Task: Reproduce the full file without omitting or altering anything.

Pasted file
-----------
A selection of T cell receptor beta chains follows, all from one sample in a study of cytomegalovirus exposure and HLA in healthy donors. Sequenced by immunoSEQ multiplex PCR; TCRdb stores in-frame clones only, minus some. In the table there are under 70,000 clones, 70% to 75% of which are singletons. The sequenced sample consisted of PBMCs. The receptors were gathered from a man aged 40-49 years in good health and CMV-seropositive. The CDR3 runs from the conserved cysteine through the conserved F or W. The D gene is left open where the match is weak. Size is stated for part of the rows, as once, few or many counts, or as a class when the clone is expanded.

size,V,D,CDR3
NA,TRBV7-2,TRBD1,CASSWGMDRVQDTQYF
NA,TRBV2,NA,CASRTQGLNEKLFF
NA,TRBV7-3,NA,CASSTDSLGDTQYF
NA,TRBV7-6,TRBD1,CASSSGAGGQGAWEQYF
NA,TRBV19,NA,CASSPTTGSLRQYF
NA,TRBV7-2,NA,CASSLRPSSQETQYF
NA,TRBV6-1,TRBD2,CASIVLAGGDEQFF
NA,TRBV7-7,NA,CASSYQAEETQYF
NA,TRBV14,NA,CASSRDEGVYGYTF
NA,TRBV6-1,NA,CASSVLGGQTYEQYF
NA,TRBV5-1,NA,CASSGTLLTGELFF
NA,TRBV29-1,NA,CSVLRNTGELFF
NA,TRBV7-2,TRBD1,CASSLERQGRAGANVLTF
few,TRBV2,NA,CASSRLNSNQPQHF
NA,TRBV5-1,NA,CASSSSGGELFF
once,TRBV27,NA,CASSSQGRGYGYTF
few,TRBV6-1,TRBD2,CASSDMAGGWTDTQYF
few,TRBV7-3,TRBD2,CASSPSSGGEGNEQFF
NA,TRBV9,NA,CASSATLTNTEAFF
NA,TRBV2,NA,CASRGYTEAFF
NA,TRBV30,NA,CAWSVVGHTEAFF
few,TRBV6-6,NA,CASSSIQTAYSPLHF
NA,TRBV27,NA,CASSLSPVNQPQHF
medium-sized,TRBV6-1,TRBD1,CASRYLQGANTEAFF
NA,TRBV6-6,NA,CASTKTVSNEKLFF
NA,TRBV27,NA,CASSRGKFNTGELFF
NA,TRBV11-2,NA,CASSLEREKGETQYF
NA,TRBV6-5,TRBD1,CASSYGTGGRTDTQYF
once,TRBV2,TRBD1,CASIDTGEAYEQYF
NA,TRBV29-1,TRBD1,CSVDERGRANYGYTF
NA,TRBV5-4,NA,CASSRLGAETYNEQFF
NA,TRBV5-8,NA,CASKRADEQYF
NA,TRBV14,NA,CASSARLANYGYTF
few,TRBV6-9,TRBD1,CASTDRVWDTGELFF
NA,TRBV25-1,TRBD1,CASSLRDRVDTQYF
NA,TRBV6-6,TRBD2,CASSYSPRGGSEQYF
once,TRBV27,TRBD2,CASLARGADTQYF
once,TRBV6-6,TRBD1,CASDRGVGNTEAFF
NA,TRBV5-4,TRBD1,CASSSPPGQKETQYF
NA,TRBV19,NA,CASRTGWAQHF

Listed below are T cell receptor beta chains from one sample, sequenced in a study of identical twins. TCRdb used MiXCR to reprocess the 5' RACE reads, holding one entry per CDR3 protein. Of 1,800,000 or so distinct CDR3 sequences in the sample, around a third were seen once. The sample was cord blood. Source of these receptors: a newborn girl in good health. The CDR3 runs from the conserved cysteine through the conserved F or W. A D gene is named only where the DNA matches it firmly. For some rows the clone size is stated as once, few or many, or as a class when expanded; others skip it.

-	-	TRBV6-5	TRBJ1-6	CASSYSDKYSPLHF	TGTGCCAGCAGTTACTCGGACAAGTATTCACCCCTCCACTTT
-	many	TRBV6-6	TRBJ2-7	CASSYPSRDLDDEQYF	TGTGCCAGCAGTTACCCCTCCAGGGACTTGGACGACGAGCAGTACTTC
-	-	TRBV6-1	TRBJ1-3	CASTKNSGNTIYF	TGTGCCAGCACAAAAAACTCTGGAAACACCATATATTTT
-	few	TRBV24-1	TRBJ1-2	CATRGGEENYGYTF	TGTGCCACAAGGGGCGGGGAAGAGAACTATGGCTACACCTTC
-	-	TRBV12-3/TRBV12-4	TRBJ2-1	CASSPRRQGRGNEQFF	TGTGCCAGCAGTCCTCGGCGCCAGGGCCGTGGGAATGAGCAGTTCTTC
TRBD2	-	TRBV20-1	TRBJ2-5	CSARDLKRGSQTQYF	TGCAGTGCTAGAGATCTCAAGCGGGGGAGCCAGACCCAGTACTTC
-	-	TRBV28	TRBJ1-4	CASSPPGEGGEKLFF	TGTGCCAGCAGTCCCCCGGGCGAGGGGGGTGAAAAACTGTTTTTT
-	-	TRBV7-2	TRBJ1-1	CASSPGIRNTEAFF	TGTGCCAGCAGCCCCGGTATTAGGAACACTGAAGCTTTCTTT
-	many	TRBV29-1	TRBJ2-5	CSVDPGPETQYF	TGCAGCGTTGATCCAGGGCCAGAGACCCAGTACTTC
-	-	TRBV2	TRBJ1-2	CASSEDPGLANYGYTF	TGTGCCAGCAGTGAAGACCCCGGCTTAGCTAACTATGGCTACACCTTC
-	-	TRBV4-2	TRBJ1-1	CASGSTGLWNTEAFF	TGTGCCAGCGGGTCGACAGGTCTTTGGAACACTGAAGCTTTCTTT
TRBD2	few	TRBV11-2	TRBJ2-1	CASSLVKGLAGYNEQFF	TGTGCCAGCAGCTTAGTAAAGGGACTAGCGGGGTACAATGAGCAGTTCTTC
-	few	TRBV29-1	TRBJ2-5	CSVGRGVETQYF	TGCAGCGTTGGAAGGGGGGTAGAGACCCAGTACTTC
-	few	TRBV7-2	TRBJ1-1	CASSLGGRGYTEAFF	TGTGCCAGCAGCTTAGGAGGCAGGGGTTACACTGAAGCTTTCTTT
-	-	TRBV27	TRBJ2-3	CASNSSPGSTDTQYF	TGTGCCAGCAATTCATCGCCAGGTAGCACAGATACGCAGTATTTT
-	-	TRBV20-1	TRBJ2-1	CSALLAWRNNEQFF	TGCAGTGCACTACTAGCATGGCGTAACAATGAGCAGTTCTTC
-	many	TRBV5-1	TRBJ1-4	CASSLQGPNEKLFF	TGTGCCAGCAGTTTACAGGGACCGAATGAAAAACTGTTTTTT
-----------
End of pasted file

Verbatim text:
A selection of T cell receptor beta chains follows, all from one sample in a study of cytomegalovirus exposure and HLA in healthy donors. Sequenced by immunoSEQ multiplex PCR; TCRdb stores in-frame clones only, minus some. In the table there are under 70,000 clones, 70% to 75% of which are singletons. The sequenced sample consisted of PBMCs. The receptors were gathered from a man aged 40-49 years in good health and CMV-seropositive. The CDR3 runs from the conserved cysteine through the conserved F or W. The D gene is left open where the match is weak. Size is stated for part of the rows, as once, few or many counts, or as a class when the clone is expanded.

size,V,D,CDR3
NA,TRBV7-2,TRBD1,CASSWGMDRVQDTQYF
NA,TRBV2,NA,CASRTQGLNEKLFF
NA,TRBV7-3,NA,CASSTDSLGDTQYF
NA,TRBV7-6,TRBD1,CASSSGAGGQGAWEQYF
NA,TRBV19,NA,CASSPTTGSLRQYF
NA,TRBV7-2,NA,CASSLRPSSQETQYF
NA,TRBV6-1,TRBD2,CASIVLAGGDEQFF
NA,TRBV7-7,NA,CASSYQAEETQYF
NA,TRBV14,NA,CASSRDEGVYGYTF
NA,TRBV6-1,NA,CASSVLGGQTYEQYF
NA,TRBV5-1,NA,CASSGTLLTGELFF
NA,TRBV29-1,NA,CSVLRNTGELFF
NA,TRBV7-2,TRBD1,CASSLERQGRAGANVLTF
few,TRBV2,NA,CASSRLNSNQPQHF
NA,TRBV5-1,NA,CASSSSGGELFF
once,TRBV27,NA,CASSSQGRGYGYTF
few,TRBV6-1,TRBD2,CASSDMAGGWTDTQYF
few,TRBV7-3,TRBD2,CASSPSSGGEGNEQFF
NA,TRBV9,NA,CASSATLTNTEAFF
NA,TRBV2,NA,CASRGYTEAFF
NA,TRBV30,NA,CAWSVVGHTEAFF
few,TRBV6-6,NA,CASSSIQTAYSPLHF
NA,TRBV27,NA,CASSLSPVNQPQHF
medium-sized,TRBV6-1,TRBD1,CASRYLQGANTEAFF
NA,TRBV6-6,NA,CASTKTVSNEKLFF
NA,TRBV27,NA,CASSRGKFNTGELFF
NA,TRBV11-2,NA,CASSLEREKGETQYF
NA,TRBV6-5,TRBD1,CASSYGTGGRTDTQYF
once,TRBV2,TRBD1,CASIDTGEAYEQYF
NA,TRBV29-1,TRBD1,CSVDERGRANYGYTF
NA,TRBV5-4,NA,CASSRLGAETYNEQFF
NA,TRBV5-8,NA,CASKRADEQYF
NA,TRBV14,NA,CASSARLANYGYTF
few,TRBV6-9,TRBD1,CASTDRVWDTGELFF
NA,TRBV25-1,TRBD1,CASSLRDRVDTQYF
NA,TRBV6-6,TRBD2,CASSYSPRGGSEQYF
once,TRBV27,TRBD2,CASLARGADTQYF
once,TRBV6-6,TRBD1,CASDRGVGNTEAFF
NA,TRBV5-4,TRBD1,CASSSPPGQKETQYF
NA,TRBV19,NA,CASRTGWAQHF

Listed below are T cell receptor beta chains from one sample, sequenced in a study of identical twins. TCRdb used MiXCR to reprocess the 5' RACE reads, holding one entry per CDR3 protein. Of 1,800,000 or so distinct CDR3 sequences in the sample, around a third were seen once. The sample was cord blood. Source of these receptors: a newborn girl in good health. The CDR3 runs from the conserved cysteine through the conserved F or W. A D gene is named only where the DNA matches it firmly. For some rows the clone size is stated as once, few or many, or as a class when expanded; others skip it.

-	-	TRBV6-5	TRBJ1-6	CASSYSDKYSPLHF	TGTGCCAGCAGTTACTCGGACAAGTATTCACCCCTCCACTTT
-	many	TRBV6-6	TRBJ2-7	CASSYPSRDLDDEQYF	TGTGCCAGCAGTTACCCCTCCAGGGACTTGGACGACGAGCAGTACTTC
-	-	TRBV6-1	TRBJ1-3	CASTKNSGNTIYF	TGTGCCAGCACAAAAAACTCTGGAAACACCATATATTTT
-	few	TRBV24-1	TRBJ1-2	CATRGGEENYGYTF	TGTGCCACAAGGGGCGGGGAAGAGAACTATGGCTACACCTTC
-	-	TRBV12-3/TRBV12-4	TRBJ2-1	CASSPRRQGRGNEQFF	TGTGCCAGCAGTCCTCGGCGCCAGGGCCGTGGGAATGAGCAGTTCTTC
TRBD2	-	TRBV20-1	TRBJ2-5	CSARDLKRGSQTQYF	TGCAGTGCTAGAGATCTCAAGCGGGGGAGCCAGACCCAGTACTTC
-	-	TRBV28	TRBJ1-4	CASSPPGEGGEKLFF	TGTGCCAGCAGTCCCCCGGGCGAGGGGGGTGAAAAACTGTTTTTT
-	-	TRBV7-2	TRBJ1-1	CASSPGIRNTEAFF	TGTGCCAGCAGCCCCGGTATTAGGAACACTGAAGCTTTCTTT
-	many	TRBV29-1	TRBJ2-5	CSVDPGPETQYF	TGCAGCGTTGATCCAGGGCCAGAGACCCAGTACTTC
-	-	TRBV2	TRBJ1-2	CASSEDPGLANYGYTF	TGTGCCAGCAGTGAAGACCCCGGCTTAGCTAACTATGGCTACACCTTC
-	-	TRBV4-2	TRBJ1-1	CASGSTGLWNTEAFF	TGTGCCAGCGGGTCGACAGGTCTTTGGAACACTGAAGCTTTCTTT
TRBD2	few	TRBV11-2	TRBJ2-1	CASSLVKGLAGYNEQFF	TGTGCCAGCAGCTTAGTAAAGGGACTAGCGGGGTACAATGAGCAGTTCTTC
-	few	TRBV29-1	TRBJ2-5	CSVGRGVETQYF	TGCAGCGTTGGAAGGGGGGTAGAGACCCAGTACTTC
-	few	TRBV7-2	TRBJ1-1	CASSLGGRGYTEAFF	TGTGCCAGCAGCTTAGGAGGCAGGGGTTACACTGAAGCTTTCTTT
-	-	TRBV27	TRBJ2-3	CASNSSPGSTDTQYF	TGTGCCAGCAATTCATCGCCAGGTAGCACAGATACGCAGTATTTT
-	-	TRBV20-1	TRBJ2-1	CSALLAWRNNEQFF	TGCAGTGCACTACTAGCATGGCGTAACAATGAGCAGTTCTTC
-	many	TRBV5-1	TRBJ1-4	CASSLQGPNEKLFF	TGTGCCAGCAGTTTACAGGGACCGAATGAAAAACTGTTTTTT